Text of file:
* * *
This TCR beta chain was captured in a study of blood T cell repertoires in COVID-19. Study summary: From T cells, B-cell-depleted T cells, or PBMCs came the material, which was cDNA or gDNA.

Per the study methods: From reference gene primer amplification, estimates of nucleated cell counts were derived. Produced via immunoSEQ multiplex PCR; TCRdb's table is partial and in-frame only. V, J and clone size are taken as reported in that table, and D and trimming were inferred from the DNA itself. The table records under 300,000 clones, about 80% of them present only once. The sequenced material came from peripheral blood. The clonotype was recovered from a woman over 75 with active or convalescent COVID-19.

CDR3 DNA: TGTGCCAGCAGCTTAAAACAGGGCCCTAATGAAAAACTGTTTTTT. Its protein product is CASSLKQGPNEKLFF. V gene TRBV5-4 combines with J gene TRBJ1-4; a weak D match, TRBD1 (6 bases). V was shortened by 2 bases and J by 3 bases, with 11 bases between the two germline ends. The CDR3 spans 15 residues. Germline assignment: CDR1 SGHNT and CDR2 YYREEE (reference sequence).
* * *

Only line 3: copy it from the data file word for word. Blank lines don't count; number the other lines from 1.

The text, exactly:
CDR3 DNA: TGTGCCAGCAGCTTAAAACAGGGCCCTAATGAAAAACTGTTTTTT. Its protein product is CASSLKQGPNEKLFF. V gene TRBV5-4 combines with J gene TRBJ1-4; a weak D match, TRBD1 (6 bases). V was shortened by 2 bases and J by 3 bases, with 11 bases between the two germline ends. The CDR3 spans 15 residues. Germline assignment: CDR1 SGHNT and CDR2 YYREEE (reference sequence).